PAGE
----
share your ambitions/goals/training here on a 'newbie ultra' thread........
I loath speed work but love hills - so I try and do a hill session every week plus a tempo run - is as close as I'll get to a speed session!! Then mix my long runs up between flat disused railway and forest, hilly mountains and not-quite-so hilly fells.
Definitely noticed a difference this year from hill work, especially the work of running hard DOWN the hills.
Not sure how much my pack usually weighs, will have to weight it and see - depends on how remote the race is.
Ditto that cc. I'm not a fan of speed work either, but I love hills. Hills are speed work in disguise, especially if you push it on the downs rather than using them to recover.
I'm a big advocate of doing what you enjoy in training, gotta make it fun.
double ditto. And yes, it absolutely has to be fun, otherwise what is the point ... life throws enough of the rubbish at you
8kg seems extraordinary. I hiked the TMB this year. The 33 litre pack came in at 7.5kg including sleeping bag, food and a litre of water. What on earth are you carrying?
Yep. 8kg seems a lot. I think the most I have raced with was about 1kg with all mandatory kit.
My race pack weighed in at 2.5kg including a litre of water, last I checked. Because I'm basically a hiker (and anticipate being out on the course longer than most) I'll be carrying more food and an extra warm layer compared with many, so lighter than that is realistic.
What they said. I'd be incredibly surprised if you're carrying anywhere near 8 kg. My compulsory kit for the UTMB this year was less that 2, my full pack for the Spine will be somewhere around seven, if you're carrying 8kg consisting of just water gels and warm kit then I can't imagine how much stuff is in your bag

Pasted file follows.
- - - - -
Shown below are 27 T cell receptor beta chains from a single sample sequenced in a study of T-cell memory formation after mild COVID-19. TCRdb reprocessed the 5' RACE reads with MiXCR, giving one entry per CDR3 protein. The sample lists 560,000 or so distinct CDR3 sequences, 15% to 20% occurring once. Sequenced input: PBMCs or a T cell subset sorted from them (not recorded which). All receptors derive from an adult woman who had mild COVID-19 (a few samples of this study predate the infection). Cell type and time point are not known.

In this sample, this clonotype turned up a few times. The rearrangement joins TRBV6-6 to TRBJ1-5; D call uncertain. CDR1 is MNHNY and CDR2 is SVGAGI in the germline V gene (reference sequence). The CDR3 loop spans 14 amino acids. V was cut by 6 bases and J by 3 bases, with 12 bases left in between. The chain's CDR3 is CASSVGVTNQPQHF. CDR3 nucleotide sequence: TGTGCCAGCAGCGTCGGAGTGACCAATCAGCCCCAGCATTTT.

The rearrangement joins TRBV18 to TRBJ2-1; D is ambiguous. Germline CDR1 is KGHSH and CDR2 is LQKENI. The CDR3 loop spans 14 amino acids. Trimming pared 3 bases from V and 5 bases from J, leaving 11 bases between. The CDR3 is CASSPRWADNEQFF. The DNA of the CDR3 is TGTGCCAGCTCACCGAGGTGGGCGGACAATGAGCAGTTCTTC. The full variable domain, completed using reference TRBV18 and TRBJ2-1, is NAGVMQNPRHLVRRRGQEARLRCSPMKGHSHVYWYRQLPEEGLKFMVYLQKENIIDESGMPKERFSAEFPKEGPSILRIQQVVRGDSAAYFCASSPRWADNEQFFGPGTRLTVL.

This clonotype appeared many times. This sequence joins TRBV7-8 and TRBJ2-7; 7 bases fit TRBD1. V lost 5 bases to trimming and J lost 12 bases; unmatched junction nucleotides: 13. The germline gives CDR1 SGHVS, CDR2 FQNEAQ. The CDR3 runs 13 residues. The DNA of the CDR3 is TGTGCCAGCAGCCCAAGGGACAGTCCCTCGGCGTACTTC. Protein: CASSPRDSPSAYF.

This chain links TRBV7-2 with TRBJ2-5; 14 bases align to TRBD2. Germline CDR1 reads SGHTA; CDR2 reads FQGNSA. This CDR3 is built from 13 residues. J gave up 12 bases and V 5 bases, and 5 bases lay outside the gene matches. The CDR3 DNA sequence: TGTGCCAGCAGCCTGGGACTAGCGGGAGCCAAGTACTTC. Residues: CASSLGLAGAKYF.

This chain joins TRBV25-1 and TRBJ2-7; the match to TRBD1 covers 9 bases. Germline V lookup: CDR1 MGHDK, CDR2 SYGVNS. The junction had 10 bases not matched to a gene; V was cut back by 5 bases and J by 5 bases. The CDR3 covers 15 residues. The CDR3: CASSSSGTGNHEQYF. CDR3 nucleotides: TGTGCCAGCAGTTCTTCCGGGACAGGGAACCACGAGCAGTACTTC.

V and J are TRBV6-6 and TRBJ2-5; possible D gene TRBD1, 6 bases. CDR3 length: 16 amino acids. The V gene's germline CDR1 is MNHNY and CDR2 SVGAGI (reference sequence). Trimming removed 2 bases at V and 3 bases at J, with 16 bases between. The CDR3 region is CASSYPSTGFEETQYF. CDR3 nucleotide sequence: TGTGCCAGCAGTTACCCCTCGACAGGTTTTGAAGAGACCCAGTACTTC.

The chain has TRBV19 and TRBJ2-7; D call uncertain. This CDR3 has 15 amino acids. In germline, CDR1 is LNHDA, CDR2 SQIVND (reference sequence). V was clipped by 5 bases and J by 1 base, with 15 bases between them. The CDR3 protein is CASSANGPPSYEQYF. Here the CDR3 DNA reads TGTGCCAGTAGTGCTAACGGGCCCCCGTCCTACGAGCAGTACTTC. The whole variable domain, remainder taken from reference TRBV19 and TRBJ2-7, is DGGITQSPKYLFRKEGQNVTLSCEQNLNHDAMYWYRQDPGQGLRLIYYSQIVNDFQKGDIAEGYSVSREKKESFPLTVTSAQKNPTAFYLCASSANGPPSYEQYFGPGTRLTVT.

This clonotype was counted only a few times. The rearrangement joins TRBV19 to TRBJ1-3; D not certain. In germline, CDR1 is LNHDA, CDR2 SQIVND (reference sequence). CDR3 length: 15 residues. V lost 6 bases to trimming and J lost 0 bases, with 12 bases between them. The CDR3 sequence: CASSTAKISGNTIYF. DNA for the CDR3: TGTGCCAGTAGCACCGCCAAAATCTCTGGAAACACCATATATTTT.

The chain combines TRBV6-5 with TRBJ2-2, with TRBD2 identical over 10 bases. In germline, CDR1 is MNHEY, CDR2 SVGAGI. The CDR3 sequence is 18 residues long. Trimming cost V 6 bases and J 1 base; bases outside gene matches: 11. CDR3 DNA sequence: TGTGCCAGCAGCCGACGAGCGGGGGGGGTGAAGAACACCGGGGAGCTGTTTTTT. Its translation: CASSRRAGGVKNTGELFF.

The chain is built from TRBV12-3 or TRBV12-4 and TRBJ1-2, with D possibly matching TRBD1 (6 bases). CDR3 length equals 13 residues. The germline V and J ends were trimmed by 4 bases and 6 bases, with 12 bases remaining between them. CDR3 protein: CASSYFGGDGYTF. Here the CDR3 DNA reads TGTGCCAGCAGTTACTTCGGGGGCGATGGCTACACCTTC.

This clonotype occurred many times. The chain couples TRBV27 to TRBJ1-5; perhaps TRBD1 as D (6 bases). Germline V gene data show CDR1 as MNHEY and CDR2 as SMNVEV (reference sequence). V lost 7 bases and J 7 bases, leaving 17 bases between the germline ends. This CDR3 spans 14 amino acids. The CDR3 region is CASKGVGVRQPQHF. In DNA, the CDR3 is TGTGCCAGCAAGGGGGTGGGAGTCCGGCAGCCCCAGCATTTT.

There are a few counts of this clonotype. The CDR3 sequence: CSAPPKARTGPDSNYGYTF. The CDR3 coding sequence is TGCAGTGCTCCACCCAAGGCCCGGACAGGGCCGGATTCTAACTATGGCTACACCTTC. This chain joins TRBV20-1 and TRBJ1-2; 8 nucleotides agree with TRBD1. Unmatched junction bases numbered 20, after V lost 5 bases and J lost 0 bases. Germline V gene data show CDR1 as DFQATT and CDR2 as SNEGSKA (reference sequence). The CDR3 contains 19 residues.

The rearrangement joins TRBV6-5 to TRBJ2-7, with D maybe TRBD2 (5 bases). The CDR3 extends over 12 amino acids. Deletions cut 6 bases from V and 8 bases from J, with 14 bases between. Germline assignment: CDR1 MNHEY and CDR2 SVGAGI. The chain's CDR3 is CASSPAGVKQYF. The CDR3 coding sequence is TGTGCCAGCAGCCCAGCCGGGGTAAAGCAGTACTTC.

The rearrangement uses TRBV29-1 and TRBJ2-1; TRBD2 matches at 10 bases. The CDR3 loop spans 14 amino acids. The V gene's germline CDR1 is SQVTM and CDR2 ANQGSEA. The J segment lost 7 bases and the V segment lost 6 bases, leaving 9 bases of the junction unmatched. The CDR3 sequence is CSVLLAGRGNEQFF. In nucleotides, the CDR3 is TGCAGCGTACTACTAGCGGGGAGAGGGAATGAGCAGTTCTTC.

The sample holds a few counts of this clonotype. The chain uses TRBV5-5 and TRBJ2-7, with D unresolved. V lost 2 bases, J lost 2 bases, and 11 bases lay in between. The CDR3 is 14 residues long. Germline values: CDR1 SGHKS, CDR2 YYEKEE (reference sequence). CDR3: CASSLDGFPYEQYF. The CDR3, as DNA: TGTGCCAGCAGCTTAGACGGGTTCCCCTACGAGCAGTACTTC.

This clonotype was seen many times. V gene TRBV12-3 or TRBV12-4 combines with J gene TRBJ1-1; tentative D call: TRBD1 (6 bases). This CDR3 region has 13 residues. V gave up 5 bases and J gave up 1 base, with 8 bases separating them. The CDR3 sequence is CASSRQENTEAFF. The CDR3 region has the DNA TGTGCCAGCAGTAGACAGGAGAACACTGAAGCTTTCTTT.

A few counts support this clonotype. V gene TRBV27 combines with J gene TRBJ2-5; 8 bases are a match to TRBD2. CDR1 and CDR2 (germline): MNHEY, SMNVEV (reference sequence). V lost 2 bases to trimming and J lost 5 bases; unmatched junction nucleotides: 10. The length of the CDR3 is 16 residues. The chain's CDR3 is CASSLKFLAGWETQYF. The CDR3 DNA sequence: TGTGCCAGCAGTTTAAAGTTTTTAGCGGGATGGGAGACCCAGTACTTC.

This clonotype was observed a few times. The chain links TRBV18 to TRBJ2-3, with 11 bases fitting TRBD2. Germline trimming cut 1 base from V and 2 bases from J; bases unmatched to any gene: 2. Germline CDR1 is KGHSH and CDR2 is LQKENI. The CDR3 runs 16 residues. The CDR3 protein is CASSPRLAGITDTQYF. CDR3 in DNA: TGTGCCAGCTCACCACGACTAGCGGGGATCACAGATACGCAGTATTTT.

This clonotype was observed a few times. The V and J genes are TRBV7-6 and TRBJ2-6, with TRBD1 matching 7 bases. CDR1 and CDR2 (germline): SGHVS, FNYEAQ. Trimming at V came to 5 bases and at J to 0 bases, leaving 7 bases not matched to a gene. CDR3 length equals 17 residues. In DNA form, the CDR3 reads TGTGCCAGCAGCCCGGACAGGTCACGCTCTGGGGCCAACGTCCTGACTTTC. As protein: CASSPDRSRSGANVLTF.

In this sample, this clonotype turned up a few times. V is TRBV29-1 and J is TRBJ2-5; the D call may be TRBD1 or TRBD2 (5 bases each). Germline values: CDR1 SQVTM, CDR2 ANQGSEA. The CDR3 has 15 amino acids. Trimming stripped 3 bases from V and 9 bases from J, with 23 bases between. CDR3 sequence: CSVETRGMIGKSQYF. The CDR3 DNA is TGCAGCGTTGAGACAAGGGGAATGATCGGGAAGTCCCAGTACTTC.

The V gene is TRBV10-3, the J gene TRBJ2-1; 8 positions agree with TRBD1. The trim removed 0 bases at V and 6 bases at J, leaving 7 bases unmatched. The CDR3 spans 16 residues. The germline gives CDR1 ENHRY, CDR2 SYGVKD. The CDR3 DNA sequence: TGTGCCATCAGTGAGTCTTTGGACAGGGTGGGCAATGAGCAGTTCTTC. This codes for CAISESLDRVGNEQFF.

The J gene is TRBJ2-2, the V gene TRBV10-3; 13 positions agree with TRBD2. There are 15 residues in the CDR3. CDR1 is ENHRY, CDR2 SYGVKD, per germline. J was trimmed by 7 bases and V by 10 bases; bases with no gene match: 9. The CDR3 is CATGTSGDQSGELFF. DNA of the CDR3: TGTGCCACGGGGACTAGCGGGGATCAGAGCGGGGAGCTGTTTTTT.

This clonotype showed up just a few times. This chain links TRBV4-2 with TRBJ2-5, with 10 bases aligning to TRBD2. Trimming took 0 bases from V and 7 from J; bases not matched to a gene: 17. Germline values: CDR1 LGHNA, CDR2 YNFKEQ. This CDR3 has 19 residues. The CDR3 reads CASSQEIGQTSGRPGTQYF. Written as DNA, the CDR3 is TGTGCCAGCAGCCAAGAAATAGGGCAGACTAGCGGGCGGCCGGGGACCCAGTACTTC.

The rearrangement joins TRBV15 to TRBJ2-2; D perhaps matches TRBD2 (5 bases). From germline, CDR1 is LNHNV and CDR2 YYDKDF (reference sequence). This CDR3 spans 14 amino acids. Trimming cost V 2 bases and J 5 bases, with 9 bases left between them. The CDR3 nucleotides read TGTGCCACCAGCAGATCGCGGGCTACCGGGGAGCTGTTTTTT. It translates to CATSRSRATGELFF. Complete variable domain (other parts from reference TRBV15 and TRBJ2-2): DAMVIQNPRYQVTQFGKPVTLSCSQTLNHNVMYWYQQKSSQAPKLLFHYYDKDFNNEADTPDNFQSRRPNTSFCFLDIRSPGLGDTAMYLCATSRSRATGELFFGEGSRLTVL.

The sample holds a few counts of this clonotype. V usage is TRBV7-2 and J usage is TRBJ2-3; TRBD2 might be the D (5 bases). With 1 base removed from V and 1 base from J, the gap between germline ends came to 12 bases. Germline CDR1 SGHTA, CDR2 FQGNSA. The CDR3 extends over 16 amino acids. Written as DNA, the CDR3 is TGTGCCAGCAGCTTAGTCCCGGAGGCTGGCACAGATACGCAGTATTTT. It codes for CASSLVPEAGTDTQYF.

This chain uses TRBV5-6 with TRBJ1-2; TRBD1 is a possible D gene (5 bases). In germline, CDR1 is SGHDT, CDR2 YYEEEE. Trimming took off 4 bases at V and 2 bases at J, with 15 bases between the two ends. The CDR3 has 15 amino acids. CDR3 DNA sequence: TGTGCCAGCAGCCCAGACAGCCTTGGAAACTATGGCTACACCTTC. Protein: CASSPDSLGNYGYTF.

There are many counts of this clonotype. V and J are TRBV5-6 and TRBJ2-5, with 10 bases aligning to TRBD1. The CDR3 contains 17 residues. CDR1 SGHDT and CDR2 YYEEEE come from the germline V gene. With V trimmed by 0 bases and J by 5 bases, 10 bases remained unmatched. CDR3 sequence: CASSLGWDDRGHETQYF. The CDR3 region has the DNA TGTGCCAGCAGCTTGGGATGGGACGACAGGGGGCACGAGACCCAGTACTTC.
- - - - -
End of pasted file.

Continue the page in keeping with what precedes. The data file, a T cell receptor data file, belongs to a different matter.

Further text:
Interesting about pack weights. You prompted me to weigh my pack after doing a recce of some of the Lakeland 50 course this week. Self supported and in fairly grotty weather, I was only carrying about 2.5kg, so I can't imagine why you are carrying 8kg!
On a separate note, could I ask a question about off season training? I did my first ultra in October (35 miles) and main aim for next year is Lakeland 50. I'm planning 2 or 3 trail marathons and probably a 50k as build up. The first marathon will probably be around March so was planning to ramp up the mileage again after Christmas. In the meantime I thought I would have a couple of months taking it slightly easier, to ease the burden on family time and give my body a bit of a rest. However, I don't want to lose the massive fitness gains I have made this year...
Any advice on how to structure the next couple of months and what I should focus on to keep my training productive?
Hi all, I'm looking for a new challenge next year to renew some motivation for running after delving into triathlon for a bit and have a couple of options lined up, but I was wondering if anyone knew of any flat (ish) road 50ks between now and the end of January? Preferably in the UK, but would consider Europe.
Hi ChristchurchJon, I was going to suggest the London Ultra (partly road, middle of January) but I'm not sure it's going to be on in 2014 - can't see any new events on their website. There's a good listing at http://www.ultramarathonrunning.com/races/uk.html (and they have European listings http://www.ultramarathonrunning.com/races/index.html#europe
LNndB try to maximise your efforts on each session, instead of long runs at MP or slower try and mix in more speed sessions i.e one mile warm up 3 miles 10 k pace one mile slow 2 miles 10k pace one mile warm down. That's a decent mid week run that shouldn't take too long.